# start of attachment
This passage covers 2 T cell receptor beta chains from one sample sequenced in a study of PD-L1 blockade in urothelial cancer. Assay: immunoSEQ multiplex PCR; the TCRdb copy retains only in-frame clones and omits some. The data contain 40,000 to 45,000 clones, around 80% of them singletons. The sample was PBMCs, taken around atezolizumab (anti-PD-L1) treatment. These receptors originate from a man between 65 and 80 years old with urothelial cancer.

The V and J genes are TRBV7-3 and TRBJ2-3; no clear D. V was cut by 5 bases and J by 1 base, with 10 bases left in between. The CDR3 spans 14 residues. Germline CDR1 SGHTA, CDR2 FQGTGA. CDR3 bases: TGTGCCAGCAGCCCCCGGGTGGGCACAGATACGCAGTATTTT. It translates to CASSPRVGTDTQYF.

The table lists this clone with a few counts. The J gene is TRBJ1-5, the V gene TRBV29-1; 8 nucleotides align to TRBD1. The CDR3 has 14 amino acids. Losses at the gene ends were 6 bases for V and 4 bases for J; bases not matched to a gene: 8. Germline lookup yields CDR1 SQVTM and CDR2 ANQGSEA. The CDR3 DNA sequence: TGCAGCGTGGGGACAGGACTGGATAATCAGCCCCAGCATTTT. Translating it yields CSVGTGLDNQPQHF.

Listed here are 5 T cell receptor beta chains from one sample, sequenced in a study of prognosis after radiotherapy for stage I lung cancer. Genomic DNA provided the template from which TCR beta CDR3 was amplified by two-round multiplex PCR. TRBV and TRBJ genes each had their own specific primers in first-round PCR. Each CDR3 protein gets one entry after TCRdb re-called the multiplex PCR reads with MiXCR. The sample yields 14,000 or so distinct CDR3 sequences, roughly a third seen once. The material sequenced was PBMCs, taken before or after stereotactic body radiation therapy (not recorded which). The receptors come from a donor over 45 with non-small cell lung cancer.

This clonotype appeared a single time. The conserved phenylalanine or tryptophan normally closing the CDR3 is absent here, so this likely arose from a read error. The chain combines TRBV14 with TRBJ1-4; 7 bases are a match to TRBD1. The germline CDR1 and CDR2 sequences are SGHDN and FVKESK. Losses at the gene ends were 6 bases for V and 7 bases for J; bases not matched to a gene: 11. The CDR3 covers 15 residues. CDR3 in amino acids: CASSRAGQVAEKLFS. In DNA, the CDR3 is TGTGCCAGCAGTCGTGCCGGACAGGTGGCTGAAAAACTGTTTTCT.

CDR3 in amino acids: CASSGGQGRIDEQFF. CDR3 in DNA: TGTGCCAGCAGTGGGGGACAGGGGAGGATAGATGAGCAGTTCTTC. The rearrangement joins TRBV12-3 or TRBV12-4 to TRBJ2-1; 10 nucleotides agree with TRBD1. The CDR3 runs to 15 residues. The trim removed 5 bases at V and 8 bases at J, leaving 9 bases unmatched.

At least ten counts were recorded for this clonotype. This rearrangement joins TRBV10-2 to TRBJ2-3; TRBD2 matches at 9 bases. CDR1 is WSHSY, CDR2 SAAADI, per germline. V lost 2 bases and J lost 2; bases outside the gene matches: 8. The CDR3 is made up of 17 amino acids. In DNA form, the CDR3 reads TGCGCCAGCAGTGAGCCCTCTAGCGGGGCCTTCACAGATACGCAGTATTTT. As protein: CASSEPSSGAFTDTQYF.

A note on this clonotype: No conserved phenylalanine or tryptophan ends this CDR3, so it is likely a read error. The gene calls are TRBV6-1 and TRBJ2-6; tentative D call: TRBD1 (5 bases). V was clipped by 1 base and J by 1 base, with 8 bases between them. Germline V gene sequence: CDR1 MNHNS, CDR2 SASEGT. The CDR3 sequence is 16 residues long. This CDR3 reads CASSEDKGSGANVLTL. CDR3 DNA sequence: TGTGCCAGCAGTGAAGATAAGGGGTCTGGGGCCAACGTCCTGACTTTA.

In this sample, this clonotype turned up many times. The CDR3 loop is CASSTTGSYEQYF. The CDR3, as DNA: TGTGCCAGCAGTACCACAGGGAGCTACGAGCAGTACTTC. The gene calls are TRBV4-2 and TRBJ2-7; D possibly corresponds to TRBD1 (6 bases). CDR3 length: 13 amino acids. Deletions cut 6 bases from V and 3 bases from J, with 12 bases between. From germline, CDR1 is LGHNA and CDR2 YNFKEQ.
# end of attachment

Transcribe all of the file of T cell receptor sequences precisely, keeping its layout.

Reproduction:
This passage covers 2 T cell receptor beta chains from one sample sequenced in a study of PD-L1 blockade in urothelial cancer. Assay: immunoSEQ multiplex PCR; the TCRdb copy retains only in-frame clones and omits some. The data contain 40,000 to 45,000 clones, around 80% of them singletons. The sample was PBMCs, taken around atezolizumab (anti-PD-L1) treatment. These receptors originate from a man between 65 and 80 years old with urothelial cancer.

The V and J genes are TRBV7-3 and TRBJ2-3; no clear D. V was cut by 5 bases and J by 1 base, with 10 bases left in between. The CDR3 spans 14 residues. Germline CDR1 SGHTA, CDR2 FQGTGA. CDR3 bases: TGTGCCAGCAGCCCCCGGGTGGGCACAGATACGCAGTATTTT. It translates to CASSPRVGTDTQYF.

The table lists this clone with a few counts. The J gene is TRBJ1-5, the V gene TRBV29-1; 8 nucleotides align to TRBD1. The CDR3 has 14 amino acids. Losses at the gene ends were 6 bases for V and 4 bases for J; bases not matched to a gene: 8. Germline lookup yields CDR1 SQVTM and CDR2 ANQGSEA. The CDR3 DNA sequence: TGCAGCGTGGGGACAGGACTGGATAATCAGCCCCAGCATTTT. Translating it yields CSVGTGLDNQPQHF.

Listed here are 5 T cell receptor beta chains from one sample, sequenced in a study of prognosis after radiotherapy for stage I lung cancer. Genomic DNA provided the template from which TCR beta CDR3 was amplified by two-round multiplex PCR. TRBV and TRBJ genes each had their own specific primers in first-round PCR. Each CDR3 protein gets one entry after TCRdb re-called the multiplex PCR reads with MiXCR. The sample yields 14,000 or so distinct CDR3 sequences, roughly a third seen once. The material sequenced was PBMCs, taken before or after stereotactic body radiation therapy (not recorded which). The receptors come from a donor over 45 with non-small cell lung cancer.

This clonotype appeared a single time. The conserved phenylalanine or tryptophan normally closing the CDR3 is absent here, so this likely arose from a read error. The chain combines TRBV14 with TRBJ1-4; 7 bases are a match to TRBD1. The germline CDR1 and CDR2 sequences are SGHDN and FVKESK. Losses at the gene ends were 6 bases for V and 7 bases for J; bases not matched to a gene: 11. The CDR3 covers 15 residues. CDR3 in amino acids: CASSRAGQVAEKLFS. In DNA, the CDR3 is TGTGCCAGCAGTCGTGCCGGACAGGTGGCTGAAAAACTGTTTTCT.

CDR3 in amino acids: CASSGGQGRIDEQFF. CDR3 in DNA: TGTGCCAGCAGTGGGGGACAGGGGAGGATAGATGAGCAGTTCTTC. The rearrangement joins TRBV12-3 or TRBV12-4 to TRBJ2-1; 10 nucleotides agree with TRBD1. The CDR3 runs to 15 residues. The trim removed 5 bases at V and 8 bases at J, leaving 9 bases unmatched.

At least ten counts were recorded for this clonotype. This rearrangement joins TRBV10-2 to TRBJ2-3; TRBD2 matches at 9 bases. CDR1 is WSHSY, CDR2 SAAADI, per germline. V lost 2 bases and J lost 2; bases outside the gene matches: 8. The CDR3 is made up of 17 amino acids. In DNA form, the CDR3 reads TGCGCCAGCAGTGAGCCCTCTAGCGGGGCCTTCACAGATACGCAGTATTTT. As protein: CASSEPSSGAFTDTQYF.

A note on this clonotype: No conserved phenylalanine or tryptophan ends this CDR3, so it is likely a read error. The gene calls are TRBV6-1 and TRBJ2-6; tentative D call: TRBD1 (5 bases). V was clipped by 1 base and J by 1 base, with 8 bases between them. Germline V gene sequence: CDR1 MNHNS, CDR2 SASEGT. The CDR3 sequence is 16 residues long. This CDR3 reads CASSEDKGSGANVLTL. CDR3 DNA sequence: TGTGCCAGCAGTGAAGATAAGGGGTCTGGGGCCAACGTCCTGACTTTA.

In this sample, this clonotype turned up many times. The CDR3 loop is CASSTTGSYEQYF. The CDR3, as DNA: TGTGCCAGCAGTACCACAGGGAGCTACGAGCAGTACTTC. The gene calls are TRBV4-2 and TRBJ2-7; D possibly corresponds to TRBD1 (6 bases). CDR3 length: 13 amino acids. Deletions cut 6 bases from V and 3 bases from J, with 12 bases between. From germline, CDR1 is LGHNA and CDR2 YNFKEQ.